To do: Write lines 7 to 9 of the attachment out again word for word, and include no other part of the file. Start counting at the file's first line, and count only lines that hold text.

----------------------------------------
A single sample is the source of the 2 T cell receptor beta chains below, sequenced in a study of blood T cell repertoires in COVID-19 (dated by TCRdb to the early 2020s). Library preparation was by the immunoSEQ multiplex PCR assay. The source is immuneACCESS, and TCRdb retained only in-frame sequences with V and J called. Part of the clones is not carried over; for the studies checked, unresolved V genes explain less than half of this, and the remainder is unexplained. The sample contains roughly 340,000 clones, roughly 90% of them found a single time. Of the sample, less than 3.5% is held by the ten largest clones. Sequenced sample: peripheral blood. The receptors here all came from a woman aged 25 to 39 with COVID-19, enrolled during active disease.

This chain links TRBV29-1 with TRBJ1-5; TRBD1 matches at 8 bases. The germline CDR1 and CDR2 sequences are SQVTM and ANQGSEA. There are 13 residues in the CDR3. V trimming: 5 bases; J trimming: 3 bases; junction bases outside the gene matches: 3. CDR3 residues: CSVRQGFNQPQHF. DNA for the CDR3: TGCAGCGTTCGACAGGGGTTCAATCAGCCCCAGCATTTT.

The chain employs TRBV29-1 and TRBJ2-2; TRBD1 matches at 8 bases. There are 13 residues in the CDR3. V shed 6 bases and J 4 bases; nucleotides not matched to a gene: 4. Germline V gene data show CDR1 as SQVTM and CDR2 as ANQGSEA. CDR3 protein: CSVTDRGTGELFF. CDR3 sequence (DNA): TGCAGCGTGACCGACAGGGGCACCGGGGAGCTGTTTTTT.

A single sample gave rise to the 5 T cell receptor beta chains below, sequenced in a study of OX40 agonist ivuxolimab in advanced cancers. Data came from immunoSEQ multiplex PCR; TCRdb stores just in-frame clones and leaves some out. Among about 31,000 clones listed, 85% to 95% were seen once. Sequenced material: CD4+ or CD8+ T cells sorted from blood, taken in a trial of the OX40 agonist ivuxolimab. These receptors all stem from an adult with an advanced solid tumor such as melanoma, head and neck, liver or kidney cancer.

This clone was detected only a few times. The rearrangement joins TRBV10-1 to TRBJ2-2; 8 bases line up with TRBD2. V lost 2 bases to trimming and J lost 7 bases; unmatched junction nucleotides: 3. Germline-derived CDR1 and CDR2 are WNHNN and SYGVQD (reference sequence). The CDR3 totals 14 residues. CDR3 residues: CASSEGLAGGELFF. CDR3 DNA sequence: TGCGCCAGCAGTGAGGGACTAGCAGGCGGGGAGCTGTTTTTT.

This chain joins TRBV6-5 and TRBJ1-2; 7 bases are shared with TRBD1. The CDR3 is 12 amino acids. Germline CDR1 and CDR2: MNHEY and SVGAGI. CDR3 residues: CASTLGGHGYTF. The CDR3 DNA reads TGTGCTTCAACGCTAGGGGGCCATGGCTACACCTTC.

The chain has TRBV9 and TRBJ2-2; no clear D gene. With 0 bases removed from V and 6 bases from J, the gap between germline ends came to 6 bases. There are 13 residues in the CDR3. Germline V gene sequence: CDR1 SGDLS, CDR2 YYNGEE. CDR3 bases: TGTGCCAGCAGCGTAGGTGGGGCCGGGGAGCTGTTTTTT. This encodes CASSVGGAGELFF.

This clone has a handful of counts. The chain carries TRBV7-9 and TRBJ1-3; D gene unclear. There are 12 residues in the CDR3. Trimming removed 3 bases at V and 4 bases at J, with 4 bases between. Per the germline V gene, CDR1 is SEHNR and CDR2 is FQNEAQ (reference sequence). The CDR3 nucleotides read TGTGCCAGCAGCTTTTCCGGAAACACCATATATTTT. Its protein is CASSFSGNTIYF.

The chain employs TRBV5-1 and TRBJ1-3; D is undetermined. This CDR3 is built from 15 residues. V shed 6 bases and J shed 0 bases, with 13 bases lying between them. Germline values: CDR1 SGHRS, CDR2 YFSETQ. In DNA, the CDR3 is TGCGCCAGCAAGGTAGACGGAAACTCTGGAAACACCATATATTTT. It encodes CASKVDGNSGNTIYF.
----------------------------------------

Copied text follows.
The chain has TRBV9 and TRBJ2-2; no clear D gene. With 0 bases removed from V and 6 bases from J, the gap between germline ends came to 6 bases. There are 13 residues in the CDR3. Germline V gene sequence: CDR1 SGDLS, CDR2 YYNGEE. CDR3 bases: TGTGCCAGCAGCGTAGGTGGGGCCGGGGAGCTGTTTTTT. This encodes CASSVGGAGELFF.

This clone has a handful of counts. The chain carries TRBV7-9 and TRBJ1-3; D gene unclear. There are 12 residues in the CDR3. Trimming removed 3 bases at V and 4 bases at J, with 4 bases between. Per the germline V gene, CDR1 is SEHNR and CDR2 is FQNEAQ (reference sequence). The CDR3 nucleotides read TGTGCCAGCAGCTTTTCCGGAAACACCATATATTTT. Its protein is CASSFSGNTIYF.

The chain employs TRBV5-1 and TRBJ1-3; D is undetermined. This CDR3 is built from 15 residues. V shed 6 bases and J shed 0 bases, with 13 bases lying between them. Germline values: CDR1 SGHRS, CDR2 YFSETQ. In DNA, the CDR3 is TGCGCCAGCAAGGTAGACGGAAACTCTGGAAACACCATATATTTT. It encodes CASKVDGNSGNTIYF.